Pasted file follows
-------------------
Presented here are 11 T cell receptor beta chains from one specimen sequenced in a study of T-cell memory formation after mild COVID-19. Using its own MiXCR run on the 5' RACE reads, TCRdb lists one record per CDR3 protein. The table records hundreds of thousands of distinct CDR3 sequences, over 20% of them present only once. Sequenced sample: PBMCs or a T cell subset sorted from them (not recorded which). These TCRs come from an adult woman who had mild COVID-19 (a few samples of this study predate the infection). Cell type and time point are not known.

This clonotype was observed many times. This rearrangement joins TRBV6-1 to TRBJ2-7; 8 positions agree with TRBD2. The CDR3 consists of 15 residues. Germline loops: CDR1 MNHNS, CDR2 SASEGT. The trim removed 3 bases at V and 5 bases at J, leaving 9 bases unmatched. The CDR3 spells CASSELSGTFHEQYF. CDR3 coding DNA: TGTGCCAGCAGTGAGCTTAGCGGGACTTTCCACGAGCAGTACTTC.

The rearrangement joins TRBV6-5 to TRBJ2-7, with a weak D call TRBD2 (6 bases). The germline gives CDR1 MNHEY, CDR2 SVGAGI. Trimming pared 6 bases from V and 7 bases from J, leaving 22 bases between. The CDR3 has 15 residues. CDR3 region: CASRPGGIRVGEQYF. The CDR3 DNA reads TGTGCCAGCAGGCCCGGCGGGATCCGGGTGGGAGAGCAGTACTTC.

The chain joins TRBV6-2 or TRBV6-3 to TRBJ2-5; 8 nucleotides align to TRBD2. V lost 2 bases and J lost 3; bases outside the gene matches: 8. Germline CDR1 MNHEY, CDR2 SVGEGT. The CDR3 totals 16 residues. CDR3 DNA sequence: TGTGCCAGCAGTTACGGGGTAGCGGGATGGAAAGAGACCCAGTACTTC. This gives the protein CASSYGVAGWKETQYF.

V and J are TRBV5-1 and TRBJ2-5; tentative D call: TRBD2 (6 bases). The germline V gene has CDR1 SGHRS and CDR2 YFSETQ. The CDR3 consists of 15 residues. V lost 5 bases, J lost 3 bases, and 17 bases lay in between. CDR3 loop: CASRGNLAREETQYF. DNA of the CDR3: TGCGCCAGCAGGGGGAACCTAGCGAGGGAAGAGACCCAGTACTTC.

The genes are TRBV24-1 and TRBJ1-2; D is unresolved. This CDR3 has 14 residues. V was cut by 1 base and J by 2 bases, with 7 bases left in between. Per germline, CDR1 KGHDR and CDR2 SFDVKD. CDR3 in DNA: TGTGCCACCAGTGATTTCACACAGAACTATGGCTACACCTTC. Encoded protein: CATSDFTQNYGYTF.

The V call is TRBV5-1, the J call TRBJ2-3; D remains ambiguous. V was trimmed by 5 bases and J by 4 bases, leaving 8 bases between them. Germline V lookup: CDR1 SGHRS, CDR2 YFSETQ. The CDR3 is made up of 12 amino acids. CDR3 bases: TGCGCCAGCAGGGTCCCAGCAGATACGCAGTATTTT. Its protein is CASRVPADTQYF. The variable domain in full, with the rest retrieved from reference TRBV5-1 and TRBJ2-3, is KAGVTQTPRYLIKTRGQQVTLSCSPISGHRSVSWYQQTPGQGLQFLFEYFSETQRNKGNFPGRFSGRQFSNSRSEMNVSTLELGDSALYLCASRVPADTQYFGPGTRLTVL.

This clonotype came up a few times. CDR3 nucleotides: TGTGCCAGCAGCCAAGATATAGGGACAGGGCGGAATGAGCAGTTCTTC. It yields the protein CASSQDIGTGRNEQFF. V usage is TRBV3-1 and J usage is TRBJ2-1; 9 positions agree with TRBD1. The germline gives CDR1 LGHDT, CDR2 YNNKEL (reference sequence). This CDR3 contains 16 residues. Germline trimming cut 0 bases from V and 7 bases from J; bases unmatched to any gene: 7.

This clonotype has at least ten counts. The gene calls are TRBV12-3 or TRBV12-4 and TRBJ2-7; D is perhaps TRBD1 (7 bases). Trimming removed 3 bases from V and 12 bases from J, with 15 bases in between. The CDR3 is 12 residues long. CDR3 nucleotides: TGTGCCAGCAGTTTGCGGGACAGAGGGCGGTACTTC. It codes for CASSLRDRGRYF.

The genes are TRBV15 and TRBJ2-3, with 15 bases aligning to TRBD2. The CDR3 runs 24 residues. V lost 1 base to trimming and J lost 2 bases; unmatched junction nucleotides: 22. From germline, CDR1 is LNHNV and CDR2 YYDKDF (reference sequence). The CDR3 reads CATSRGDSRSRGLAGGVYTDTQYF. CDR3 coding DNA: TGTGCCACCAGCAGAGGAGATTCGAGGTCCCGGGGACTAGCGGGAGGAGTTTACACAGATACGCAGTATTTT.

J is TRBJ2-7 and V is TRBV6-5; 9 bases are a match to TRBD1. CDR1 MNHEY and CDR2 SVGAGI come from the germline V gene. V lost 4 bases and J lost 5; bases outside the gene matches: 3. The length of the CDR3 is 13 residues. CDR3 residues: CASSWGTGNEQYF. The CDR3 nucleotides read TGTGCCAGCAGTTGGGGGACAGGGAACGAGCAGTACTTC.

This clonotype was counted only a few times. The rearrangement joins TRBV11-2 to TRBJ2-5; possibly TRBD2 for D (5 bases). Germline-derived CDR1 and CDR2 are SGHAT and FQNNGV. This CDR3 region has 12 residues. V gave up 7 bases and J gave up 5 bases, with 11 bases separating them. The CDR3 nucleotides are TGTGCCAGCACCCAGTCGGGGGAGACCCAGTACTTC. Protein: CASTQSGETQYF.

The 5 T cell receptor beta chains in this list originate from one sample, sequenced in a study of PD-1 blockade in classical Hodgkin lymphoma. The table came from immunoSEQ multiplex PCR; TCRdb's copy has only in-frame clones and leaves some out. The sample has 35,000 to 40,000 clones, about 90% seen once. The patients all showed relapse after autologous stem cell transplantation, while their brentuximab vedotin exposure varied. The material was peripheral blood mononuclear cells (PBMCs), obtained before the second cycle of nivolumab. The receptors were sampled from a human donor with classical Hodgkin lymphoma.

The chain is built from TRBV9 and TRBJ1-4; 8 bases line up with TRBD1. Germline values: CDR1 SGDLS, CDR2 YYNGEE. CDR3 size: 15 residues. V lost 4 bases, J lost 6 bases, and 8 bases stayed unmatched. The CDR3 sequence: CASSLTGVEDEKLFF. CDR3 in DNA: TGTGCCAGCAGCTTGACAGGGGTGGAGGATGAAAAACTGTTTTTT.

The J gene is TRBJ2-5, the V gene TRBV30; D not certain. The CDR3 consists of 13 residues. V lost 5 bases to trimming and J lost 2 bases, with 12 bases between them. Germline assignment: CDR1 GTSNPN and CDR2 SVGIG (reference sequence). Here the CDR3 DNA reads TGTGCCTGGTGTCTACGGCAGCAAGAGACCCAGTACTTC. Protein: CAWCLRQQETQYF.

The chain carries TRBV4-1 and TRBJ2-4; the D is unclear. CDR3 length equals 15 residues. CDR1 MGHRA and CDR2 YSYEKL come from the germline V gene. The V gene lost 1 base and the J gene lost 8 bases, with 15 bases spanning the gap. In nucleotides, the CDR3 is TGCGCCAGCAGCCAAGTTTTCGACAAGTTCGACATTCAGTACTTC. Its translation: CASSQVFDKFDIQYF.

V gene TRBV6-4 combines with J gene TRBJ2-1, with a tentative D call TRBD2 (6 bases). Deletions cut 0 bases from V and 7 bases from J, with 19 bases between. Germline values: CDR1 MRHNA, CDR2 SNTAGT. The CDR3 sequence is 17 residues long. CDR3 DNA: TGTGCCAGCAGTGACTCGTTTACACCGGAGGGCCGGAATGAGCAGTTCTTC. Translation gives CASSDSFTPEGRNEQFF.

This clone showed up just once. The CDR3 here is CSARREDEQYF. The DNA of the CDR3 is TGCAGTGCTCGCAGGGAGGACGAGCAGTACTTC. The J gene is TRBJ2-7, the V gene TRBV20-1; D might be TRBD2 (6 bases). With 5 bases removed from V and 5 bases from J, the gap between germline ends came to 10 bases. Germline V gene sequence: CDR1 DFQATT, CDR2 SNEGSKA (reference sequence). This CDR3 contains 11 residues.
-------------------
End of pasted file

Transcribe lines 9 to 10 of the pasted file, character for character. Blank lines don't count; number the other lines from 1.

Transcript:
This clonotype has at least ten counts. The gene calls are TRBV12-3 or TRBV12-4 and TRBJ2-7; D is perhaps TRBD1 (7 bases). Trimming removed 3 bases from V and 12 bases from J, with 15 bases in between. The CDR3 is 12 residues long. CDR3 nucleotides: TGTGCCAGCAGTTTGCGGGACAGAGGGCGGTACTTC. It codes for CASSLRDRGRYF.

The genes are TRBV15 and TRBJ2-3, with 15 bases aligning to TRBD2. The CDR3 runs 24 residues. V lost 1 base to trimming and J lost 2 bases; unmatched junction nucleotides: 22. From germline, CDR1 is LNHNV and CDR2 YYDKDF (reference sequence). The CDR3 reads CATSRGDSRSRGLAGGVYTDTQYF. CDR3 coding DNA: TGTGCCACCAGCAGAGGAGATTCGAGGTCCCGGGGACTAGCGGGAGGAGTTTACACAGATACGCAGTATTTT.